This really depends on your methods. Earlier today in a different question I talked about confidence intervals using a very simplistic Gaussian model. I could reproduce that example to fit with your example:
- Select some time lag for your data.
- Calculate the rate of returns for each time step.
- Calculate the standard deviation and mean of the rate of returns. Say the standard deviation is $5.1\%$ and the mean is $5.0\%$.
- Choose a confidence interval, say, $95\%$.
- Use the inverse of the distribution for the interval $2.5\%$ and $97.5\%$ (a width of $95$ percentage points). For the Gaussian distribution this gives z-values of $-1.96$ and $+1.96$.
- Calculate the interval, which comes out to be $-5\% = (5\% - 1.96 \times 5.1\%)$ and $+15\% = (5\% + 1.96 \times 5.1\%)$.
- If the price of the asset is $\$100$ then your confidence interval would be between $\$95 = \$100 \times (1-0.05)$ and $\$115 = \$100 \times (1+0.15)$ with a confidence of $95\%$, meaning that you typically wouldn't see the price go over or under this interval more often than once every $20$ days $(=1/0.05)$.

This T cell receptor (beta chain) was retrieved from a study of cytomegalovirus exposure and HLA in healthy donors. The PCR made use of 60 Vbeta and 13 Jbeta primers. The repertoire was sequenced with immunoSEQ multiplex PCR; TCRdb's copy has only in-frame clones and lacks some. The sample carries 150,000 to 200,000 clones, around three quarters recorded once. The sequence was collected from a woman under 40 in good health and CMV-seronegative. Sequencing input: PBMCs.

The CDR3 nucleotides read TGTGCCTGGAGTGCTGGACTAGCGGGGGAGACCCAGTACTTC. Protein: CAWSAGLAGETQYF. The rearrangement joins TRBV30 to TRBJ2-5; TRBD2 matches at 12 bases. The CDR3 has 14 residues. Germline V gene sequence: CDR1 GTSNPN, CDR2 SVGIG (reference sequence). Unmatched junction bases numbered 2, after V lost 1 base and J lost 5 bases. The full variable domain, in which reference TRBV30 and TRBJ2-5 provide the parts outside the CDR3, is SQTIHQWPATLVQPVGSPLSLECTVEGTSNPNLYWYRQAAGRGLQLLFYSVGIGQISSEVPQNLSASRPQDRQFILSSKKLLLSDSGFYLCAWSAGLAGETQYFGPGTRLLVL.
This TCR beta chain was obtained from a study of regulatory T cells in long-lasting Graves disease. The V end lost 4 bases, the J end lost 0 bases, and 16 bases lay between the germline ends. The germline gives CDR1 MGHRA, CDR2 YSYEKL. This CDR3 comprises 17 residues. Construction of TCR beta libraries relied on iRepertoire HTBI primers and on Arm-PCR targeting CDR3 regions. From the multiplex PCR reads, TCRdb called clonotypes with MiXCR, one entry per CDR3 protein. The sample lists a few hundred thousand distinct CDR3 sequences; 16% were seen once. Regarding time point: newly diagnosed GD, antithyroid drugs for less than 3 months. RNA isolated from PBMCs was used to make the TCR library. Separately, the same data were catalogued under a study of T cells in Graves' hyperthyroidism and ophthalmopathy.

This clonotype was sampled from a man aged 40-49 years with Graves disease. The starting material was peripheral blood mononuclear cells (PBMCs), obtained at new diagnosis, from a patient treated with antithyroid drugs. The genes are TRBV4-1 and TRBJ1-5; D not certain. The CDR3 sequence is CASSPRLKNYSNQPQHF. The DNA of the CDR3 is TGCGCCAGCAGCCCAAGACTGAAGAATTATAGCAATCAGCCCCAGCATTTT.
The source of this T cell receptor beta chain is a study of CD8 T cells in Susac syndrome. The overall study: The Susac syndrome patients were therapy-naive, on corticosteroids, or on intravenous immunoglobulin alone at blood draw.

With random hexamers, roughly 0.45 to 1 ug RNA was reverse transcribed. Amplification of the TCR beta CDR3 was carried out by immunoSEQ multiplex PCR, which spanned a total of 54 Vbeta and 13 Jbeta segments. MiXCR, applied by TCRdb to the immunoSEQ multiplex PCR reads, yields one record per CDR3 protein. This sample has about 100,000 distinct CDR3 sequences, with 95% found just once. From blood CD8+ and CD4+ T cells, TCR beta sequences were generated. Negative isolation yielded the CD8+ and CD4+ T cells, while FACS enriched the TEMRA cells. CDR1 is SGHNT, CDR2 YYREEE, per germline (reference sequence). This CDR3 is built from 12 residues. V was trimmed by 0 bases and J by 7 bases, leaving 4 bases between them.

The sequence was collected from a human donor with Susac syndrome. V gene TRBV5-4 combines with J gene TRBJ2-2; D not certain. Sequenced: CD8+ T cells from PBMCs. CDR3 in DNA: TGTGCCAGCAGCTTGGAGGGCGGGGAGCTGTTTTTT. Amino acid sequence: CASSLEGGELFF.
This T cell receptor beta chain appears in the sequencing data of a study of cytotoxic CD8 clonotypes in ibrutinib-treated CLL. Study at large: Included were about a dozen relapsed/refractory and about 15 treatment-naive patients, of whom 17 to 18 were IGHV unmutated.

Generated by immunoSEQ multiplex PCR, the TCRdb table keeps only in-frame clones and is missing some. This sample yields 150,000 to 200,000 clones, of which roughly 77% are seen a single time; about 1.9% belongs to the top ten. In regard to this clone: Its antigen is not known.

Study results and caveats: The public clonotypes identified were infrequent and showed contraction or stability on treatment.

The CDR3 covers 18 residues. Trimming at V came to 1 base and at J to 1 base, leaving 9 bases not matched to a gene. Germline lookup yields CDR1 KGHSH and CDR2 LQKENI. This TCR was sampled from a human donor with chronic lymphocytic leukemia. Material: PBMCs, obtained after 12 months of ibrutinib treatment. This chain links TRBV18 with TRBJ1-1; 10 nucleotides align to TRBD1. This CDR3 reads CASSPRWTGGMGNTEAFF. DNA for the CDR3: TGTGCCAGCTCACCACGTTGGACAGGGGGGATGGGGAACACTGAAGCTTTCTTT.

Notice that this conforms to your statement that "Most of the times the target is achieved", in fact 50% of the time it would've reached the target, but only because I chose a standard deviation and mean which fit your example data. If the analyst did these calculations (with better assumptions I hope) then they could make statements that say something like:
The current market price is \$100. The expected/target return tomorrow is \$105, meaning that half of the time, in circumstances like this, we'd see the price go over this target. That said, one in twenty times we'd expect to see it fall below \$95, thus we set our stop loss there. Small print: Mean return 5%; standard deviation 5.1%; Gaussian model.
Normally you'd hope the analyst used something better than a simple Gaussian model.